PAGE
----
Neural coding merges sex and habitat chemosensory signals in an insect herbivore
2013 (English)In: Proceedings of the Royal Society of London. Biological Sciences, ISSN 0962-8452, E-ISSN 1471-2954, Vol. 280, no 1760, 20130267- p.Article in journal (Refereed) Published
Understanding the processing of odour mixtures is a focus in olfaction research. Through a neuroethological approach, we demonstrate that different odour types, sex and habitat cues are coded together in an insect herbivore. Stronger flight attraction of codling moth males, Cydia pomonella, to blends of female sex pheromone and plant odour, compared with single compounds, was corroborated by functional imaging of the olfactory centres in the insect brain, the antennal lobes (ALs). The macroglomerular complex (MGC) in the AL, which is dedicated to pheromone perception, showed an enhanced response to blends of pheromone and plant signals, whereas the response in glomeruli surrounding the MGC was suppressed. Intracellular recordings from AL projection neurons that transmit odour information to higher brain centres, confirmed this synergistic interaction in the MGC. These findings underscore that, in nature, sex pheromone and plant odours are perceived as an ensemble. That mating and habitat cues are coded as blends in the MGC of the AL highlights the dual role of plant signals in habitat selection and in premating sexual communication. It suggests that the MGC is a common target for sexual and natural selection in moths, facilitating ecological speciation.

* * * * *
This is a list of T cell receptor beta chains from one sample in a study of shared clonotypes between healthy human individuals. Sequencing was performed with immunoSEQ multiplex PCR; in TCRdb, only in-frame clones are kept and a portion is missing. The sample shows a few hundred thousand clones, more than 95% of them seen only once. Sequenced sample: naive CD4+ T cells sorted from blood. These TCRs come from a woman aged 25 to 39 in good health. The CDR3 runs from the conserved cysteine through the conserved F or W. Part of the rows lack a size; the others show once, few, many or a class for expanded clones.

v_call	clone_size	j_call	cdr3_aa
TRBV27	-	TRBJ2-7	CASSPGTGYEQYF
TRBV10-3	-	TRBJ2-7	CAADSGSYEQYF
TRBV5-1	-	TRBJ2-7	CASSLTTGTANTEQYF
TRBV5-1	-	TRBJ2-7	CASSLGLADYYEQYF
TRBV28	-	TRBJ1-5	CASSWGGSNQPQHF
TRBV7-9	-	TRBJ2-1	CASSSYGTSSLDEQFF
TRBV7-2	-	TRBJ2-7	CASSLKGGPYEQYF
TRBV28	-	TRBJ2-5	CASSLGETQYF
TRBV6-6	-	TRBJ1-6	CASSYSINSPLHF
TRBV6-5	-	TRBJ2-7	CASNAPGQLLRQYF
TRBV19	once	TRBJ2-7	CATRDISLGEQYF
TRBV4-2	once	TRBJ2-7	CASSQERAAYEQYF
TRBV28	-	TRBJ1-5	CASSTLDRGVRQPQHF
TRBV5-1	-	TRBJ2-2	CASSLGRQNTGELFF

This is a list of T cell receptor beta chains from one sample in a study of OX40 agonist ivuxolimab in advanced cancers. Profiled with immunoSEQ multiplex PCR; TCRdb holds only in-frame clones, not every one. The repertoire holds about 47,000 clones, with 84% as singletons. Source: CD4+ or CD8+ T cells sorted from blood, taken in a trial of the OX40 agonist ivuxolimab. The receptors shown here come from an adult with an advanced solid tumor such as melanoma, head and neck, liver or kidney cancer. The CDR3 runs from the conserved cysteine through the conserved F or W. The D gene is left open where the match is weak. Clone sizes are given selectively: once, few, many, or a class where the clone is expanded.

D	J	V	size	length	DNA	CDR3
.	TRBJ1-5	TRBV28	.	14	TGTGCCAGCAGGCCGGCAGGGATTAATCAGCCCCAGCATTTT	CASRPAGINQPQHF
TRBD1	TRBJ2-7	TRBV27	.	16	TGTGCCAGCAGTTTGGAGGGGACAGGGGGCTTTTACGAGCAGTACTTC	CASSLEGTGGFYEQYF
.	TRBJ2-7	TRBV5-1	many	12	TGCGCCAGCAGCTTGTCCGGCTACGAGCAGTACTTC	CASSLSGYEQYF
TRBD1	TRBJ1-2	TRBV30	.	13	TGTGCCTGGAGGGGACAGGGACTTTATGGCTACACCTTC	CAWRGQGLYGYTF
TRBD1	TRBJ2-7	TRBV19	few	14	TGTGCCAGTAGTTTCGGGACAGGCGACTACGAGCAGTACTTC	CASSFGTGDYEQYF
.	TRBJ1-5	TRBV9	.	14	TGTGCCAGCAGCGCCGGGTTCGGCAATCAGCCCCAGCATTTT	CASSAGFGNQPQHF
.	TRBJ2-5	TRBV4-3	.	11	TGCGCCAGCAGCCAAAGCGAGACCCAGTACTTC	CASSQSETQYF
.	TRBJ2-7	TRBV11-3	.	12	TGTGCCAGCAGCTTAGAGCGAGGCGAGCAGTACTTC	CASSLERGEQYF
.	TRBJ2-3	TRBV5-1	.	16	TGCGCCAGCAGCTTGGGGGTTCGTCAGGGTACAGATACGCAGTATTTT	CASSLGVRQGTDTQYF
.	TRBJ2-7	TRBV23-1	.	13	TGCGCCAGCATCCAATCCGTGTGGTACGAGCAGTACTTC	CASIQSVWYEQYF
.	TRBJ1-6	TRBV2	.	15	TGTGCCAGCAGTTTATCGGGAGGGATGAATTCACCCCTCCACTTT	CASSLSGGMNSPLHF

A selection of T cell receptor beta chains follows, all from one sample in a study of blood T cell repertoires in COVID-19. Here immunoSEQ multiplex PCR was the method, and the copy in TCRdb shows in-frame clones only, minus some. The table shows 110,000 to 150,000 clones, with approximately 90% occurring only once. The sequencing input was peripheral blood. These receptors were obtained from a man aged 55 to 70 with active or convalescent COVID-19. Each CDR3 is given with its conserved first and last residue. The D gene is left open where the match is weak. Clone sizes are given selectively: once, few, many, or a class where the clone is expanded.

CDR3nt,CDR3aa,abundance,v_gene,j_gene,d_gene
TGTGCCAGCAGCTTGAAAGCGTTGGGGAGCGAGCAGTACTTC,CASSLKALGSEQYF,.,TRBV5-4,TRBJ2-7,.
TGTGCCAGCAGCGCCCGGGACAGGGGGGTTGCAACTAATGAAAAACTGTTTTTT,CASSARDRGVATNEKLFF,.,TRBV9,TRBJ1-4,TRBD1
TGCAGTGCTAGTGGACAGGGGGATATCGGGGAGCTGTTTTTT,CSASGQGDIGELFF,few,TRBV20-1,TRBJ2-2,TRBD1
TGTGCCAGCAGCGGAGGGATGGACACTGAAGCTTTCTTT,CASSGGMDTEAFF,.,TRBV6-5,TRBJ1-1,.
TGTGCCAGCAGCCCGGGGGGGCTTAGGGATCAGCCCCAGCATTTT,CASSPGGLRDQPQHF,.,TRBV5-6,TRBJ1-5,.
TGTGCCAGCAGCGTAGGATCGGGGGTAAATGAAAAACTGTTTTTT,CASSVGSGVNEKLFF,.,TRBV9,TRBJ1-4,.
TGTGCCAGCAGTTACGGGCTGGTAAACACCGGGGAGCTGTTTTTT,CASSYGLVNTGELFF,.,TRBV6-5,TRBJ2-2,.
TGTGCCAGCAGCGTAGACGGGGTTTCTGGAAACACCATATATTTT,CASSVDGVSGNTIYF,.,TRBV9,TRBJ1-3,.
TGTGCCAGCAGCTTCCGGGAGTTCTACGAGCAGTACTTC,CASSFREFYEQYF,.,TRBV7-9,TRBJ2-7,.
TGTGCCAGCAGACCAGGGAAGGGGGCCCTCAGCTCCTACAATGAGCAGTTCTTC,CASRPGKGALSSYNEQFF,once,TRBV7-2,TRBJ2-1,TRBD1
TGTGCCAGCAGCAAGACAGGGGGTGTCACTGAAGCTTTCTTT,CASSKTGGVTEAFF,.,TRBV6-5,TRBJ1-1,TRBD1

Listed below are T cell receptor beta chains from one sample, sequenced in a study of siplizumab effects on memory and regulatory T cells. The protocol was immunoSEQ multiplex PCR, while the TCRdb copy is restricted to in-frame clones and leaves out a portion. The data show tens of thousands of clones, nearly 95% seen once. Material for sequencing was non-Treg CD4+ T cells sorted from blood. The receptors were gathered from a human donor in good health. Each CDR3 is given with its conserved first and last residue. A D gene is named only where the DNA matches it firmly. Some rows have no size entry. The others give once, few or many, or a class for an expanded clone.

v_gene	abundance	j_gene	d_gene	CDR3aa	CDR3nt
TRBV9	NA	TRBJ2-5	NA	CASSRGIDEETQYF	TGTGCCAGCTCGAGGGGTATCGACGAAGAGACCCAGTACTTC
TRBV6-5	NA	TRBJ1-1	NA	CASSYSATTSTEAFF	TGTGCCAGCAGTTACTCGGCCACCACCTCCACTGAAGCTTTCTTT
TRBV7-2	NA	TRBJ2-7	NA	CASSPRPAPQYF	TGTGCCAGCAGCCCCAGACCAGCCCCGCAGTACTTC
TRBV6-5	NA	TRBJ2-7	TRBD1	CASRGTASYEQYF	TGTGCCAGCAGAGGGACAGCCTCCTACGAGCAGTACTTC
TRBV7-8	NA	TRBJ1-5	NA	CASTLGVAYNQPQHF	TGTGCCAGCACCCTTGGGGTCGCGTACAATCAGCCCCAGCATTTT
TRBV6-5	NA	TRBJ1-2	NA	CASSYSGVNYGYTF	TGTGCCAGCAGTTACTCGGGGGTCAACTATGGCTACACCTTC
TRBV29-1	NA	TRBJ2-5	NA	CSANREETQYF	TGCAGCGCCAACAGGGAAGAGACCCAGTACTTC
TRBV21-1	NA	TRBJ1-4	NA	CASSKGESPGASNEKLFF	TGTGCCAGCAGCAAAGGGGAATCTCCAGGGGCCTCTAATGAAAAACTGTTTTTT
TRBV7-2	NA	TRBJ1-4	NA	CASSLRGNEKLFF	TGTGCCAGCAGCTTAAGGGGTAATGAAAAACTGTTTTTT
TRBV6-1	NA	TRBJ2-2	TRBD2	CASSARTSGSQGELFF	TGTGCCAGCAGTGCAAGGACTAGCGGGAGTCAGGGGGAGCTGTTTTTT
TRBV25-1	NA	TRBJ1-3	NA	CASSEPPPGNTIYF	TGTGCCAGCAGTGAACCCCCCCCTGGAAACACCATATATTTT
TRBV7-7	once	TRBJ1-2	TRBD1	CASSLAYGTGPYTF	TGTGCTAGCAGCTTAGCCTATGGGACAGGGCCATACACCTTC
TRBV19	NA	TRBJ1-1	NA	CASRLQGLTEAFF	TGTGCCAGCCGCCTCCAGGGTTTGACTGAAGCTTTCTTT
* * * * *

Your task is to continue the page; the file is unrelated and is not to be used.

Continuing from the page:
Place, publisher, year, edition, pages
2013. Vol. 280, no 1760, 20130267- p.
chemical communication, reproductive isolation, magic trait, intracellular recordings, functional imaging, Cydia pomonella
Evolutionary Biology Ecology
IdentifiersURN: urn:nbn:se:su:diva-91182DOI: 10.1098/rspb.2013.0267ISI: 000318024600008OAI: oai:DiVA.org:su-91182DiVA: diva2:632184